Planning takes time and effort, but if you’re going to be successful, you need to be ready to invest. What you see and experience as you explore the natural world around you will pay you back in ways you could never imagine.

The Bare Necessities of Overlanding: Vehicles

Almost every overlander has a different kit based on their personal preferences, but there are some things most would agree you definitely need before you hit the trail.

The number one thing you need is grit. That’s all – grit, that internally made force that drives us all to survive. Grit is a central tenet of overlanding philosophy, and everything builds upon it. The right attitude is everything when problems arise on the trail (and we promise, they will).

Beyond that, there are obviously some physical items you’ll need, too, for both your vehicle and yourself.

For your vehicle, the first thing you’ll need is to make sure it is in good working order and is equipped with all of the safety features you’ll need to keep you going throughout your journey. After that, you’ll need to be sure you have enough gas for your trip – plus extra.

Good recovery gear is an important tool for tackling off-road terrain, as are a vehicle repair kit and full-size spare tire. On top of that, you’ll want a compass, GPS, maps and other navigational tools.

More important than those things, though, is the knowledge of how to use them all. Having a car jack and a tire iron is great, but they’re no use if you don’t know how to change a tire.

Overlanding Personal Needs

Part of being self-sufficient is making sure you have everything you need for yourself as well as your vehicle. You’ll need all the basics of camping gear, including a tent, clothes, toiletries, food, water and places to store all of those. You’re going to need to stay warm or cool, depending on where you are geographically, so you need gear that will help you there. You’ll also want protection from the elements when it comes to rain, snow, and other precipitation as well.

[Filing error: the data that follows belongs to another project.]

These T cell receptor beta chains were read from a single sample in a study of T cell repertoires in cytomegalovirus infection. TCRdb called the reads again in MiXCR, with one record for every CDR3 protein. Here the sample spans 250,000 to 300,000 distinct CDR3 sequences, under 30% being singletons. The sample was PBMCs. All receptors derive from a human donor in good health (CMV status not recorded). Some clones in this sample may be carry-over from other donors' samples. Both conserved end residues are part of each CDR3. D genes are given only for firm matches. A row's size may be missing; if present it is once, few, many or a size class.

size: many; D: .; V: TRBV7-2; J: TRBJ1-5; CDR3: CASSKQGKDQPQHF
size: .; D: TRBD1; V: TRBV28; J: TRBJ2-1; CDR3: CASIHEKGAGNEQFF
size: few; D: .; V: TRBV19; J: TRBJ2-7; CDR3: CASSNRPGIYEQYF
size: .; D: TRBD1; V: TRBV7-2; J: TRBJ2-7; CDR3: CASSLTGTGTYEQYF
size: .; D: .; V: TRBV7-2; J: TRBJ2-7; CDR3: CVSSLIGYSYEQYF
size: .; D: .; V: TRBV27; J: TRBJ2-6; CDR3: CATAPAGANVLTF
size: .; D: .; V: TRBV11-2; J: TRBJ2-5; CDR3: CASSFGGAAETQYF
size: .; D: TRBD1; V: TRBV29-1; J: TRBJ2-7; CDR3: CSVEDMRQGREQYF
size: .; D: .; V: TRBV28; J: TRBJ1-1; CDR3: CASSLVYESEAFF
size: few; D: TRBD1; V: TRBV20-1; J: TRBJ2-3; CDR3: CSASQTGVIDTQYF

That’s the basics: the bare necessities of survival on the road (or off, for that matter). Once you have everything you need to survive, it’s totally up to you to choose additions, modifications and extras to build the rig of your dreams.

Building Your Overlanding Vehicle

Having a rig you love makes overlanding all the more fun. Popular vehicles to start on here in the U.S. include Toyota 4Runners, Tacomas and Land Cruisers, and Jeeps, as well as GMC, Dodge and Ford trucks. The new Bronco models have been hitting the trail lately, too. We’ve also seen people overlanding in 3-wheeled vehicles and Porsches, though, so what you drive is your choice.

The key is that your vehicle needs to be reliable, consistent and able to handle the terrain you’re on. If you enjoy rock-crawling, then a Porsche might not work for you, but if you’re taking it easy and enjoying the journey, then a little luxury on the trail might be exactly what you want.